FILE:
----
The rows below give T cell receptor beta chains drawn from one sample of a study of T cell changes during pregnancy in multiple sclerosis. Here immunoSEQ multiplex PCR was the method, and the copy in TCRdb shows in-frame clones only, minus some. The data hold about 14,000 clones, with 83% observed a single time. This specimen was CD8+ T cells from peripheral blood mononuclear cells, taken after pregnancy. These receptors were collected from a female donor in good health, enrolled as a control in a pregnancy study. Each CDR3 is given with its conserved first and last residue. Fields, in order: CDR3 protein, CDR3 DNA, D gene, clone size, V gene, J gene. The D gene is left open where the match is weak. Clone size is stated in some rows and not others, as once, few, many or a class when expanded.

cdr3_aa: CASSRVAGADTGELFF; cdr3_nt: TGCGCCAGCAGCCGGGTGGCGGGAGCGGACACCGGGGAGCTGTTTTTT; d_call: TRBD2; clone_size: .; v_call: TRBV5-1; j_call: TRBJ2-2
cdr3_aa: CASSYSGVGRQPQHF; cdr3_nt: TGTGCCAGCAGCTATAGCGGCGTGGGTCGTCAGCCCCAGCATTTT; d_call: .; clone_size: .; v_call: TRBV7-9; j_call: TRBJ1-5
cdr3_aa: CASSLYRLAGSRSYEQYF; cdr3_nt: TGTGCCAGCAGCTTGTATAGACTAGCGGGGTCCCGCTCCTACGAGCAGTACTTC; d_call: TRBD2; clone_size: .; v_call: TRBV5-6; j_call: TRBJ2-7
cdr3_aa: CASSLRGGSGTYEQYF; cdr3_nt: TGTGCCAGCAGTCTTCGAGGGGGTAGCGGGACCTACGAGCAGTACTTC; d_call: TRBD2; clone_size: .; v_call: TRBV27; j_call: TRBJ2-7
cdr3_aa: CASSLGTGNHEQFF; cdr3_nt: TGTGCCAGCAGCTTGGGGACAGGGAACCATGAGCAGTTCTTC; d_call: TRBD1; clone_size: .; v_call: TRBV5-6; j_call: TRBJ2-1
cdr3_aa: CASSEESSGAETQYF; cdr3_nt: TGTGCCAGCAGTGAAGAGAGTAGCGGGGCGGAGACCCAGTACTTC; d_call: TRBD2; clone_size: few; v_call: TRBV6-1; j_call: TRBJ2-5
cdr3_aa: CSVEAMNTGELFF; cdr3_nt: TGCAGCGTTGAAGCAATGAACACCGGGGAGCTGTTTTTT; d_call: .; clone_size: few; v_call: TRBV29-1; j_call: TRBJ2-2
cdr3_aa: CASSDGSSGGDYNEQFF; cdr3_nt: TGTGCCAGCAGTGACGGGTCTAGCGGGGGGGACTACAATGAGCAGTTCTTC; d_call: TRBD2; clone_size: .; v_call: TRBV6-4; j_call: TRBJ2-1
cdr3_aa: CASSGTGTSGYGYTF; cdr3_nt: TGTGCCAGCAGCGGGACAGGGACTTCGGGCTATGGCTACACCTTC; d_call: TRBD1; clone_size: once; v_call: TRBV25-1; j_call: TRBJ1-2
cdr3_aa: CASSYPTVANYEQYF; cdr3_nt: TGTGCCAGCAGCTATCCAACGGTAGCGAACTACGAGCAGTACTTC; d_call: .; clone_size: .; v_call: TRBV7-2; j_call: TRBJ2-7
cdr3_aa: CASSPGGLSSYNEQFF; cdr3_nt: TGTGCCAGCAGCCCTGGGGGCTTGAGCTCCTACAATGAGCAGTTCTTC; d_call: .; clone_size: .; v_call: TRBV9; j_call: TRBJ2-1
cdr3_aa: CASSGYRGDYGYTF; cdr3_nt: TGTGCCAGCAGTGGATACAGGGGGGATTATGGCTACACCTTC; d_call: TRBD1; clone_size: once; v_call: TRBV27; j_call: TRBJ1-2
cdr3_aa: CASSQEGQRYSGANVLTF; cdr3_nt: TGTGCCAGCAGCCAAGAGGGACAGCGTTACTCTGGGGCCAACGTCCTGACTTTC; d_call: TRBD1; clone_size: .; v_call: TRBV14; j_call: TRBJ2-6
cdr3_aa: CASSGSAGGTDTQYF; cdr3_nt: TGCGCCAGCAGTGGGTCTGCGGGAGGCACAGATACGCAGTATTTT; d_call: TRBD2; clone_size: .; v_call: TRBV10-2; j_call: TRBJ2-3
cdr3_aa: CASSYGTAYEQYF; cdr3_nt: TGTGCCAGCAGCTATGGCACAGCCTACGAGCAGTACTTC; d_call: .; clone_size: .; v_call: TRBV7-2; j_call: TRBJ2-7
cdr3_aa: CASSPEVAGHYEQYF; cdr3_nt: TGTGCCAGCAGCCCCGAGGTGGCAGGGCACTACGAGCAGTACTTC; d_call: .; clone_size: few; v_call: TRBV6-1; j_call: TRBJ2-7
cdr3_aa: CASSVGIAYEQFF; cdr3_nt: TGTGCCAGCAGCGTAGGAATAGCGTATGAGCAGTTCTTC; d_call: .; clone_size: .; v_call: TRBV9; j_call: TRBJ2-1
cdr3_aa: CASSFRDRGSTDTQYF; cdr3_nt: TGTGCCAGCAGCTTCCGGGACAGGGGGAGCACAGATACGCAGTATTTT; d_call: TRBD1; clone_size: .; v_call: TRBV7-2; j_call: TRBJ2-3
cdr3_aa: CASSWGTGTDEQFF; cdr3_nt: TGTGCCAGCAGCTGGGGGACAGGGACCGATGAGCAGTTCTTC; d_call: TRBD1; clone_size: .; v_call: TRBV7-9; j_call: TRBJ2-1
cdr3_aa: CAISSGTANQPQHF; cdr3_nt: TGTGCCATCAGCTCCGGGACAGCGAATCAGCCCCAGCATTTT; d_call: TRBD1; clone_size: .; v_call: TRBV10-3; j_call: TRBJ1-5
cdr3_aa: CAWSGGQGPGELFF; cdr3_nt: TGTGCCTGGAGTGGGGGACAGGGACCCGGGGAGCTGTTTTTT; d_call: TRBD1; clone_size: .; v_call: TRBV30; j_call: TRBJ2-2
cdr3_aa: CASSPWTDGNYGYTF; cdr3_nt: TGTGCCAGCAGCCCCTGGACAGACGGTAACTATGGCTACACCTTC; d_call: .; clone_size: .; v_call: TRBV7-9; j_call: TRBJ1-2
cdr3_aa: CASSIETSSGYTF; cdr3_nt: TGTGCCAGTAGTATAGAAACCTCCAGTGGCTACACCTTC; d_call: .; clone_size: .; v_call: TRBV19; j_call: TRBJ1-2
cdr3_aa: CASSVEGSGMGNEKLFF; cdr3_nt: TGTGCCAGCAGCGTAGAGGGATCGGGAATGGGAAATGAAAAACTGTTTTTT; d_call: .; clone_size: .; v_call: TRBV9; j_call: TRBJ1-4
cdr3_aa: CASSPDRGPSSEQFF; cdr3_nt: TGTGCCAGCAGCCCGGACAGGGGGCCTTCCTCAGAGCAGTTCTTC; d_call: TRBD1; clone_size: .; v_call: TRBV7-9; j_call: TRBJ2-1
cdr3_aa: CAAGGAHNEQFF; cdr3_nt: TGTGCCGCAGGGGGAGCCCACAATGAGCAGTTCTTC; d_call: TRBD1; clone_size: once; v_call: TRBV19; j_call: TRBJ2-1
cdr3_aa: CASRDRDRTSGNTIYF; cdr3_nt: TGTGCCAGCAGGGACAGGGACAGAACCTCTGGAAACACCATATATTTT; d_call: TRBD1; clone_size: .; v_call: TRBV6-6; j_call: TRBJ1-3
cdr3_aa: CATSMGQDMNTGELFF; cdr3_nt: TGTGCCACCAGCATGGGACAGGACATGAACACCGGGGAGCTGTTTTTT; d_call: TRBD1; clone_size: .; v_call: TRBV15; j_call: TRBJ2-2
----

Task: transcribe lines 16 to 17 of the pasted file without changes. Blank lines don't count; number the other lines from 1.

cdr3_aa: CASSYGTAYEQYF; cdr3_nt: TGTGCCAGCAGCTATGGCACAGCCTACGAGCAGTACTTC; d_call: .; clone_size: .; v_call: TRBV7-2; j_call: TRBJ2-7
cdr3_aa: CASSPEVAGHYEQYF; cdr3_nt: TGTGCCAGCAGCCCCGAGGTGGCAGGGCACTACGAGCAGTACTTC; d_call: .; clone_size: few; v_call: TRBV6-1; j_call: TRBJ2-7